Tuesday, 24 March 2009

Polish Jews sweet matzo pancakes

Polish: maca
Slovakian: maces
Arabic: مصة
Hebrew: מצה
Dutch: matse
German: Matze
Russian: маца
Romanian: pască
Portuguese: matzá
Japanese: マッツァー

Many dishes of Polish Jews are today considered regional specialities, and same time Polish regional cuisine left influences in Jewish recipes. Matzo and challah are available in most Polish groceries; Bagels originates in Poland; raw potato fritters, stuffed goose necks, fish in almonds and raisins, red cabbage salad and noodle-curd pies are eaten commonly at Vistula river. Nevertheless, many Polish Jews dishes are today forgotten, but thanks God there still are old cookbooks :) Here is a great recipe for Polish Jews delicacy, sweet matzo pancakes, called chremzel.

100 gr matzo
50 gr almonds
50 gr sugar
4 eggs
200 ml wine
a pinch of salt
a pinch of baking powder
a drop of almond flavouring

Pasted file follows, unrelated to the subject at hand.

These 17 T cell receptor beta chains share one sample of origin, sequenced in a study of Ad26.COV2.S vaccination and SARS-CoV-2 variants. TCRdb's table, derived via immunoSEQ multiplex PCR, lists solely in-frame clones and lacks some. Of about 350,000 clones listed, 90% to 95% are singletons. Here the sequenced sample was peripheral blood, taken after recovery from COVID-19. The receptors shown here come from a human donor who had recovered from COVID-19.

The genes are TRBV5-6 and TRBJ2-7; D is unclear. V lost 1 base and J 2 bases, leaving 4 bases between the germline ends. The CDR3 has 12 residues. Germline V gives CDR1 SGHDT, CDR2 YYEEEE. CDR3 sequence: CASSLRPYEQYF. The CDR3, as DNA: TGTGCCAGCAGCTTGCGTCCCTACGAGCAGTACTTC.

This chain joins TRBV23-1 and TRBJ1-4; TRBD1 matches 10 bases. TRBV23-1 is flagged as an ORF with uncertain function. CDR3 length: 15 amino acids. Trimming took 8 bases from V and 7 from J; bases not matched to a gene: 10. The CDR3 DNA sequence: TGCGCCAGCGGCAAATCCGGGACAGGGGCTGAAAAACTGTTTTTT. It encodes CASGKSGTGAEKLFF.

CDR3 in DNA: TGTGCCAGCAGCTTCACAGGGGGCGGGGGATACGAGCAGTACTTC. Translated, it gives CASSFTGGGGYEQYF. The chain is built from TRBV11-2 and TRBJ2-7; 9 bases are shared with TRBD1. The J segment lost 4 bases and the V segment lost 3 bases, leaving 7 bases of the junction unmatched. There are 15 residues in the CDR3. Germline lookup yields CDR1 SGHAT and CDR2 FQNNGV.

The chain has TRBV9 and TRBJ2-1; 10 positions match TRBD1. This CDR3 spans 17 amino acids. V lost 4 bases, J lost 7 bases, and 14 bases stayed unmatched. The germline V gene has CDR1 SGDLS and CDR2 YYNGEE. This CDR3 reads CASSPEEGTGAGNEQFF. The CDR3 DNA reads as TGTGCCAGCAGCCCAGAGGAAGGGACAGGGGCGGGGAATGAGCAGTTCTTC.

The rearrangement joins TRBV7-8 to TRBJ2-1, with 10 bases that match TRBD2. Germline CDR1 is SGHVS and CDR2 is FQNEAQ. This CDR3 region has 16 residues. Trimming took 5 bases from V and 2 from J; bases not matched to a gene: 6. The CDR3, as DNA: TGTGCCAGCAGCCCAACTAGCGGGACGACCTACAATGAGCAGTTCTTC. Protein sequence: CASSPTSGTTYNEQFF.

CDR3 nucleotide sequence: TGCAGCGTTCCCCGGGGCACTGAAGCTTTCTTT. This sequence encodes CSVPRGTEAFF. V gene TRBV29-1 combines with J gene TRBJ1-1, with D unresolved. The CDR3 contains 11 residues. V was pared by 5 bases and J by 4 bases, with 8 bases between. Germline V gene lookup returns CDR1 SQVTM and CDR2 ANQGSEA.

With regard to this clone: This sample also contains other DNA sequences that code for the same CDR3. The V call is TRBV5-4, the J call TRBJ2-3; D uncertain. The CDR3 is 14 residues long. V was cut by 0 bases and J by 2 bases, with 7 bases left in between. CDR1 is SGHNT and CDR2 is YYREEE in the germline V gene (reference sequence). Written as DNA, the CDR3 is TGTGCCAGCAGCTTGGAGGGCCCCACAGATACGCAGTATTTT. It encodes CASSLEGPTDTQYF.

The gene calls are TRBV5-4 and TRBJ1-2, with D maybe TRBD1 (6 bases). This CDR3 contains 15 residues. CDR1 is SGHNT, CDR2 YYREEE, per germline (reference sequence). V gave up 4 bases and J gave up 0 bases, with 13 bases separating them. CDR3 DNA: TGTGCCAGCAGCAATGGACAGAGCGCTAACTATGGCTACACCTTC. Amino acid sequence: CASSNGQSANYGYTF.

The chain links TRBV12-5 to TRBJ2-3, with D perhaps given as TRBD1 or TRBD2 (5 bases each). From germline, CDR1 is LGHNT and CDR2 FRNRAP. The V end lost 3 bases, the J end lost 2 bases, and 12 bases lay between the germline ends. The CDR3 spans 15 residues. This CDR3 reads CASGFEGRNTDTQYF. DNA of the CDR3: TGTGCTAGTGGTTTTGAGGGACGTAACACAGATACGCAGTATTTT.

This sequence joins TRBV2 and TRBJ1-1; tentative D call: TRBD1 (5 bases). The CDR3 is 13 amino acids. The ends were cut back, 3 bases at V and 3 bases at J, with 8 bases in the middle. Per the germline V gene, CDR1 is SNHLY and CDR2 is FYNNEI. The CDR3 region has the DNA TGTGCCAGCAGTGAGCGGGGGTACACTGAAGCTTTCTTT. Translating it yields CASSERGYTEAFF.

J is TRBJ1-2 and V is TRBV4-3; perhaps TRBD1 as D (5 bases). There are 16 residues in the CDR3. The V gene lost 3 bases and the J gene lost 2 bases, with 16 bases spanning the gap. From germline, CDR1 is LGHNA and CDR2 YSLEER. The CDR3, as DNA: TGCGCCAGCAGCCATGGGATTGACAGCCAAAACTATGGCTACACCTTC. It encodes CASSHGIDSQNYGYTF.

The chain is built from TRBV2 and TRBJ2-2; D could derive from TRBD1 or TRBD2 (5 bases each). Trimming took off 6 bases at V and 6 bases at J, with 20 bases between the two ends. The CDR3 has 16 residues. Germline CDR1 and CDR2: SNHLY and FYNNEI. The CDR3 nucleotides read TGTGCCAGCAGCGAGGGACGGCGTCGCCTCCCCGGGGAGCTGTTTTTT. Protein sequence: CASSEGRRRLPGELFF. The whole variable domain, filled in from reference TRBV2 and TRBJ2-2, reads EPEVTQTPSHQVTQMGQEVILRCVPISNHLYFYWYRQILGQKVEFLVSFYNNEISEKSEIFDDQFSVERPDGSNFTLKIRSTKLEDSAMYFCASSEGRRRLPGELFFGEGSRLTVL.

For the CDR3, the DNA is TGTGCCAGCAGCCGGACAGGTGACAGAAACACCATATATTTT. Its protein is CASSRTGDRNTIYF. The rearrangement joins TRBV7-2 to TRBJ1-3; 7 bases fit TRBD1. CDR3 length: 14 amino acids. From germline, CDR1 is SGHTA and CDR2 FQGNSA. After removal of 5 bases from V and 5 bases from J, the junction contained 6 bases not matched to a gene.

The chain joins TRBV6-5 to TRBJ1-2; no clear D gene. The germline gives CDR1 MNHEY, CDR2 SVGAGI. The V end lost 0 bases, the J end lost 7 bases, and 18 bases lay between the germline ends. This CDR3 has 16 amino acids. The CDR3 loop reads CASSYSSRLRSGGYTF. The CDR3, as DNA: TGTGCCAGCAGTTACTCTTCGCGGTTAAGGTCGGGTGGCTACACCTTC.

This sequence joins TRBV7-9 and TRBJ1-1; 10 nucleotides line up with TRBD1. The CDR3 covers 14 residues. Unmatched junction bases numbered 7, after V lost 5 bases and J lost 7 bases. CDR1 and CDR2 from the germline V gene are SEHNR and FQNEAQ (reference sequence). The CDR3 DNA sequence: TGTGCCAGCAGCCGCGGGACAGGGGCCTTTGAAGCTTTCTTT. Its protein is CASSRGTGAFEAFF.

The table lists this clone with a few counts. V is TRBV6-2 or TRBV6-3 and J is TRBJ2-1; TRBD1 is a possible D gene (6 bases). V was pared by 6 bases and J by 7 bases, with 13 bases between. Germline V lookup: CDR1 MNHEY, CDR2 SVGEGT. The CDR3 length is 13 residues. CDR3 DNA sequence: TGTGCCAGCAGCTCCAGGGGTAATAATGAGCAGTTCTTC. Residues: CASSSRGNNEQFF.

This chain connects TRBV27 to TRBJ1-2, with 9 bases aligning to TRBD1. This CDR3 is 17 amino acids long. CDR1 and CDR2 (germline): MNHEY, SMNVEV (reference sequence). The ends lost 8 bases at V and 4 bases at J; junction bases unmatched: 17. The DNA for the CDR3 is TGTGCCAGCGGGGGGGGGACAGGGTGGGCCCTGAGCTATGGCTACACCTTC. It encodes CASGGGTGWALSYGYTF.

1. Grind matzo and peeled almonds in coffee grinder. Heat wine with sugar (leave 3 tablespoons apart). Pour warm wine over ground matzo and almonds.

2. Beat yolks with resting sugar (those 3 tablespoons). Whisk egg whites with a pinch of salt until stiff. Combine yolks with wine matzo, almond flavouring and baking powder. Add stiff egg whites and slightly mix under matzo dough.

3. Fry small pancakes in oil. Sprinkle with icing sugar before serving.



3 comments:

aga-aa said...

powiedz mi w czym zmieliłaś macę? tez w młynku do kawy? a to taka zwykła, sklepowa? taki chlebki?

Ewa said...

Więc tak: macę pokruszyłam na kawałki i rozdobniłam w młynku do kawy razem z obranymi migdałami. Co do macy, tak, chodzi o te chrupiące "łaciate" podpłomyki, takie jak np. tu: http://snacktime.files.wordpress.com/2007/04/img_0065.jpg :) Owszem, w necie parę osób podawało przepisy na domową "macę", ale to zupełnie coś innego. Chodzi o tą sklepową.

aga-aa said...

dziękuje